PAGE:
As the nation sits sidelined, not because of snow, but rather waiting to hear what is likely to happen to ObamaCare, the basic question, really, remains how meaningful is “Meaningful Use’?”
I got a message this morning with the subject line ’The CASE for EMR to PM Interface a Win-Win strategy”. The sender hits on the inadvisability of “one size fits all” but goes on to say “There is a concerted push back by clinics to keep their existing PM system and choose the EMR system they like best” with the obvious remedy of contracting with this particular company to “bridge” the gap.
This, to me, clearly is a thrust to “do what you have to do to sell what you have for sale” but shouldn’t an EMR reasonably be the core component of a Practice Management system, therefore why would anyone want to hay-wire together two otherwise incompatible products?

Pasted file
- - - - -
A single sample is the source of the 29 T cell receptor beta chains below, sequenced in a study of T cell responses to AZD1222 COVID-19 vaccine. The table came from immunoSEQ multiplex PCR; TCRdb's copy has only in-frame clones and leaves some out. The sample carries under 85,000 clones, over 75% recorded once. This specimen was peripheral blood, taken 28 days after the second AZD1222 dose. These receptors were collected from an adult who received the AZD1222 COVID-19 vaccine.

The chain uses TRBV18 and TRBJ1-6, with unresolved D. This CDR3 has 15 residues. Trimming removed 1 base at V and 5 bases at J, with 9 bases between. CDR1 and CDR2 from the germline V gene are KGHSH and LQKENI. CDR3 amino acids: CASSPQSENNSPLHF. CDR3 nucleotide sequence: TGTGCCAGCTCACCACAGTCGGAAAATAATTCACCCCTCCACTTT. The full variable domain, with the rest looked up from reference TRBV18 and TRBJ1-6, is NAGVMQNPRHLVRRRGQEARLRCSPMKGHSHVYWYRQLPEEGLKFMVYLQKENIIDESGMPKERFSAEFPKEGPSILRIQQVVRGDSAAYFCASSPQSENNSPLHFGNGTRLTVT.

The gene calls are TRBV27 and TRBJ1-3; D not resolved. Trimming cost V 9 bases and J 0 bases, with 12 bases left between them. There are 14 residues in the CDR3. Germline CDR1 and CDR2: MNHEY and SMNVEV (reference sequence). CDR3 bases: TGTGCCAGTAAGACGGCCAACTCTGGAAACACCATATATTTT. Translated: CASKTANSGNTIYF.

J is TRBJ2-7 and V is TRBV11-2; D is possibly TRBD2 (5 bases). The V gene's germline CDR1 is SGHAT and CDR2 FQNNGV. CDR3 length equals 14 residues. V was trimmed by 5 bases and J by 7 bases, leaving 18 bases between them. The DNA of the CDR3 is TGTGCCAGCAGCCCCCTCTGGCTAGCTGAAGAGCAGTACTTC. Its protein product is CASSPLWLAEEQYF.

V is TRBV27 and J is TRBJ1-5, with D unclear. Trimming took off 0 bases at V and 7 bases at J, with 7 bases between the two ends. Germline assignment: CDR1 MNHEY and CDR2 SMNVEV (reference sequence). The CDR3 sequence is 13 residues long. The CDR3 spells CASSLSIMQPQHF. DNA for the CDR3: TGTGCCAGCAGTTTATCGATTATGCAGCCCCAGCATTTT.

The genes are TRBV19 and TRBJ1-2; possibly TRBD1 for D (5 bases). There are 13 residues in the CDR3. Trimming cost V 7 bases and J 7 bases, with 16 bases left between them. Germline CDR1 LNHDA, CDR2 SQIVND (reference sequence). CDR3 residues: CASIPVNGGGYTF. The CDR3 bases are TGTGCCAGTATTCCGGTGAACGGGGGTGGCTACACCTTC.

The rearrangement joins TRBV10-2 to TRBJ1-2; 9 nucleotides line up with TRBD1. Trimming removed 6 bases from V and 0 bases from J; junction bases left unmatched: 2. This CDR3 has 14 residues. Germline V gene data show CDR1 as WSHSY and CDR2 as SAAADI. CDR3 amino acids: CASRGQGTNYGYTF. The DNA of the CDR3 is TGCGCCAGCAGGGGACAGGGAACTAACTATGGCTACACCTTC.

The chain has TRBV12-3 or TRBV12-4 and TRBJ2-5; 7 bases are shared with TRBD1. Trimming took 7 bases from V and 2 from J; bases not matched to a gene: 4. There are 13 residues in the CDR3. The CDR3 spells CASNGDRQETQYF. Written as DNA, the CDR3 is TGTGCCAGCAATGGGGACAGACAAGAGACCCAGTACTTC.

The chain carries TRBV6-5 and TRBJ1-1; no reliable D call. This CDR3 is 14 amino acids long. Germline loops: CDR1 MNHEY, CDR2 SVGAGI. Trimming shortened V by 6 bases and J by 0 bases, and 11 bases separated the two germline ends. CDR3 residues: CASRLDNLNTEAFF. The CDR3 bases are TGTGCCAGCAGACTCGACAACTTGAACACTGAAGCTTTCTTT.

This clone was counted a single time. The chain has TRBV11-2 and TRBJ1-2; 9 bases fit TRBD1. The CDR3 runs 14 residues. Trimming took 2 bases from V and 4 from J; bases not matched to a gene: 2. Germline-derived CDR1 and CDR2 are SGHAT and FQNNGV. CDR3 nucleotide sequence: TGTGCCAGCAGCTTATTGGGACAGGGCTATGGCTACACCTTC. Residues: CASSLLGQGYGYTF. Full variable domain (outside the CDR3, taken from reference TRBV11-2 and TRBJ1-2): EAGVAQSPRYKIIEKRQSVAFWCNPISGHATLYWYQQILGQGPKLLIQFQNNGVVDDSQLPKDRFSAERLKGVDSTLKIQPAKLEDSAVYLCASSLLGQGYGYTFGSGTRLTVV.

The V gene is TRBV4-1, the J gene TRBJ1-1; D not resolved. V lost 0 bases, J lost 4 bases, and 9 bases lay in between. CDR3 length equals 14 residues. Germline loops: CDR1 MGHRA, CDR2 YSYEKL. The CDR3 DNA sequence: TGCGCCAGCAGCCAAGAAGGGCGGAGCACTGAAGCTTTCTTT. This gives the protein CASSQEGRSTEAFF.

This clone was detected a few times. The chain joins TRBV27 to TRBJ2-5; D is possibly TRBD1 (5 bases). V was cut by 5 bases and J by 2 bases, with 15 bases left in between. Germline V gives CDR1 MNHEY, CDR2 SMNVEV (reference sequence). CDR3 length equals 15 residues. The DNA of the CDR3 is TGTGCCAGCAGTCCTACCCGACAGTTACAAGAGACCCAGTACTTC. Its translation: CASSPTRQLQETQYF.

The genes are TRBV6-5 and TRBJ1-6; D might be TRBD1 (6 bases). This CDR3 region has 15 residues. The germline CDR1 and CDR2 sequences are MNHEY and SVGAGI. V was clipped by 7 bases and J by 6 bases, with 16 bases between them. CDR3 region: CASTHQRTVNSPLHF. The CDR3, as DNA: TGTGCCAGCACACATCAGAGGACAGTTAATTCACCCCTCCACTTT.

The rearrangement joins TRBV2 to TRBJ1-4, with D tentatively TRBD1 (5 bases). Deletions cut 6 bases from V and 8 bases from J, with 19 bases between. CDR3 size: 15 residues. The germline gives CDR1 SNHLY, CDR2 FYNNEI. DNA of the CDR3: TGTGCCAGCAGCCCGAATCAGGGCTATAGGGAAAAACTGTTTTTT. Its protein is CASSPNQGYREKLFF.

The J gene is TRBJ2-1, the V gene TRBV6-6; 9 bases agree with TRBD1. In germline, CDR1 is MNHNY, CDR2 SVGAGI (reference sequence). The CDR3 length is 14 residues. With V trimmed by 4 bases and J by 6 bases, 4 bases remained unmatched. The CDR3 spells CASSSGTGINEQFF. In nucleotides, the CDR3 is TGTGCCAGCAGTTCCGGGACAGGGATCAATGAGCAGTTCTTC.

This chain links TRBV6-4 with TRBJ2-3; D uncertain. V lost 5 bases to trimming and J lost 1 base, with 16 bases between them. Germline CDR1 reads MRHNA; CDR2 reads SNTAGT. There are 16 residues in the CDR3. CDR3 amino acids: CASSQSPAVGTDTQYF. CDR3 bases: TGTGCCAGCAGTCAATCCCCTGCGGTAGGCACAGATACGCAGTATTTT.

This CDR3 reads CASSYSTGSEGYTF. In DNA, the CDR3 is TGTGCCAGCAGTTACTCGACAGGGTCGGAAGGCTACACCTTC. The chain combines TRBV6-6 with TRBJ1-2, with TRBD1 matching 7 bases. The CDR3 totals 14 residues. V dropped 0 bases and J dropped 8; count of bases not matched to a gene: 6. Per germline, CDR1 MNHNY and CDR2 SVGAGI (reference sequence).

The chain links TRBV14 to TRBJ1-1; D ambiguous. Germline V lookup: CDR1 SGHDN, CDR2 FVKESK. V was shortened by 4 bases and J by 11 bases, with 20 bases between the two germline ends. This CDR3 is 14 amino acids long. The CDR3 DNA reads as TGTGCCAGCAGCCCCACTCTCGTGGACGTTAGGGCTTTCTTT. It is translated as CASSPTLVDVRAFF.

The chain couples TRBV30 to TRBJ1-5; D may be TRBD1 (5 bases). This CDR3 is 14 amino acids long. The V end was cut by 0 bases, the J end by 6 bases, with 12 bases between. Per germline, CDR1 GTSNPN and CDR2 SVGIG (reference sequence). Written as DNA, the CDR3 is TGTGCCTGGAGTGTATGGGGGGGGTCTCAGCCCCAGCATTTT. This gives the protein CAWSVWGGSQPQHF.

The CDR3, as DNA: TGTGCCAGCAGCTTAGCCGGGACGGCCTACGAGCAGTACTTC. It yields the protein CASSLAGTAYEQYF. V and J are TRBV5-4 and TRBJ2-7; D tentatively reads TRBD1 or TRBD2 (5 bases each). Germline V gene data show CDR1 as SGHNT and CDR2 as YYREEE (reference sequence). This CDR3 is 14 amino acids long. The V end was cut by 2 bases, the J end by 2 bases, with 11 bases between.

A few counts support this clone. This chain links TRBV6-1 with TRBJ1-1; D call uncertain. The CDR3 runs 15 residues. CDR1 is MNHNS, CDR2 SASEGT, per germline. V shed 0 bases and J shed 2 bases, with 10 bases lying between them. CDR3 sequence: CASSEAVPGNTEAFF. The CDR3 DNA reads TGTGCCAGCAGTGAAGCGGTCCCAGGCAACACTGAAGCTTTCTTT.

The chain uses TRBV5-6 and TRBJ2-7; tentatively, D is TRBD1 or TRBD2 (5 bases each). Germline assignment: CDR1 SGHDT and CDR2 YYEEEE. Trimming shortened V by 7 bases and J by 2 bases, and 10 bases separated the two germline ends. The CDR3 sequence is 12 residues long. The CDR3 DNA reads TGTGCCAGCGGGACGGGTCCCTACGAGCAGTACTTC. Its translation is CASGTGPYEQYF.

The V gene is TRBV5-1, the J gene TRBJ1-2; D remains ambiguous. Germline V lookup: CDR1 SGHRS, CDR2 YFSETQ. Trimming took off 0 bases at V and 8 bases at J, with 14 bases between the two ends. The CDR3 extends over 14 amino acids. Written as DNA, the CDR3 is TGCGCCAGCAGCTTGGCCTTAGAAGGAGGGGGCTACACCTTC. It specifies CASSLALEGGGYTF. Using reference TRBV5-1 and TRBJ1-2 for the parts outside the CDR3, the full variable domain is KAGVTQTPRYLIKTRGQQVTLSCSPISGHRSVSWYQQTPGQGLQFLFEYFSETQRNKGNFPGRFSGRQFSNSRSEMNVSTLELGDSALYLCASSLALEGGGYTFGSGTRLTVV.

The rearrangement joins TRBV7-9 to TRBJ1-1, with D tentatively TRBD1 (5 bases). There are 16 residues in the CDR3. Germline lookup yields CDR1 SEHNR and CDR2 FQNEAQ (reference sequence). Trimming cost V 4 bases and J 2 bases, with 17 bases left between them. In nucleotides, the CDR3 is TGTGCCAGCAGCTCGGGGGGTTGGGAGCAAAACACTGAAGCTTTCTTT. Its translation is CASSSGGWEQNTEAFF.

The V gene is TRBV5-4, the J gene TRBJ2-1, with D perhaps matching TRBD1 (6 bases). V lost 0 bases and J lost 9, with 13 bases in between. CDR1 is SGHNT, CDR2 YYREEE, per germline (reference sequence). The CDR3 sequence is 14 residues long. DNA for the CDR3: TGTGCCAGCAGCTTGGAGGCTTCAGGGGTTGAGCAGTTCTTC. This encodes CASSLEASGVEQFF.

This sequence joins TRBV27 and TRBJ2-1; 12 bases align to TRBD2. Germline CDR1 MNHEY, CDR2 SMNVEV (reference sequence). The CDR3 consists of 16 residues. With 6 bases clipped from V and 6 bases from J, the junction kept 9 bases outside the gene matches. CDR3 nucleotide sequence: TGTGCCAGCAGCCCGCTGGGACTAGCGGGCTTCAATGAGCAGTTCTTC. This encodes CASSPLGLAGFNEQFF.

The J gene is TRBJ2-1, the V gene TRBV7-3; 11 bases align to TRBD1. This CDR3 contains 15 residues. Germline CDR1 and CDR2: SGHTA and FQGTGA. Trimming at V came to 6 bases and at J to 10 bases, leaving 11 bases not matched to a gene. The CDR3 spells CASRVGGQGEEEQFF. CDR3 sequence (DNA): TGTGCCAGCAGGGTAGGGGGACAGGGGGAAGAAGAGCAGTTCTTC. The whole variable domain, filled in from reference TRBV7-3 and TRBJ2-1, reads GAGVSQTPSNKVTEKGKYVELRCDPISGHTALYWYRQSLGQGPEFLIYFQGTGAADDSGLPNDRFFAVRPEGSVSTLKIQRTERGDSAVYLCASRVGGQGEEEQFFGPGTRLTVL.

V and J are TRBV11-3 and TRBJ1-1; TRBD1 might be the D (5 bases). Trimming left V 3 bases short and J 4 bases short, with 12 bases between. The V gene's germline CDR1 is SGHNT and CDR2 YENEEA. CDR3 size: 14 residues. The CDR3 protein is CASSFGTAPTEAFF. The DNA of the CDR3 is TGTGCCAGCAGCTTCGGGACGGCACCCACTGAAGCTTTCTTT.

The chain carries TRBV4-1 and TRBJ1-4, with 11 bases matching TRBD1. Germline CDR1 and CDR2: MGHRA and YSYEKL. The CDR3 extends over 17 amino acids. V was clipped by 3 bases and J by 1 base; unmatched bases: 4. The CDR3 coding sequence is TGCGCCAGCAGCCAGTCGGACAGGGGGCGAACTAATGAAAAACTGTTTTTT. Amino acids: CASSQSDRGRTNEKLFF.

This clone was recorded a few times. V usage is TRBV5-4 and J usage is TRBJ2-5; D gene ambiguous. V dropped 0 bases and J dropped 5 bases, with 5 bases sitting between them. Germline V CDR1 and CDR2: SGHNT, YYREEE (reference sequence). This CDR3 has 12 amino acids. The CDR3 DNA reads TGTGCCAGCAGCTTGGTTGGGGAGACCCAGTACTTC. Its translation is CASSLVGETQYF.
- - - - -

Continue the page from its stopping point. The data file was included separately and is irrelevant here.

What makes this pitch even more puzzling is that if it is true that older PMs are not able to qualify for “meaningful use” why would anyone want to keep these?
Now, to get back to the meaningfulness of “Meaningful Use” it just plain makes no sense to pay $100,000 to get a one-time incentive of around $50,000.
Most of what is called “Meaningful Use” software isn’t – there are no great ongoing benefits in staff efficiency, patient throughput, admin/clinical error reduction, improved compliance with internal/external rules and regulations in software that has been quickly cobbled together to meet the minimalist incentive criteria.
If you care to take note of the European Commission’s 2009 EHR Impact Study you will see for yourself it takes something like 4-9 years to get payback on what supposedly is a proper EHR but who knows what a “proper” EHR is and whether they are perhaps talking instead of an EMR or a hybrid EMR/EHR?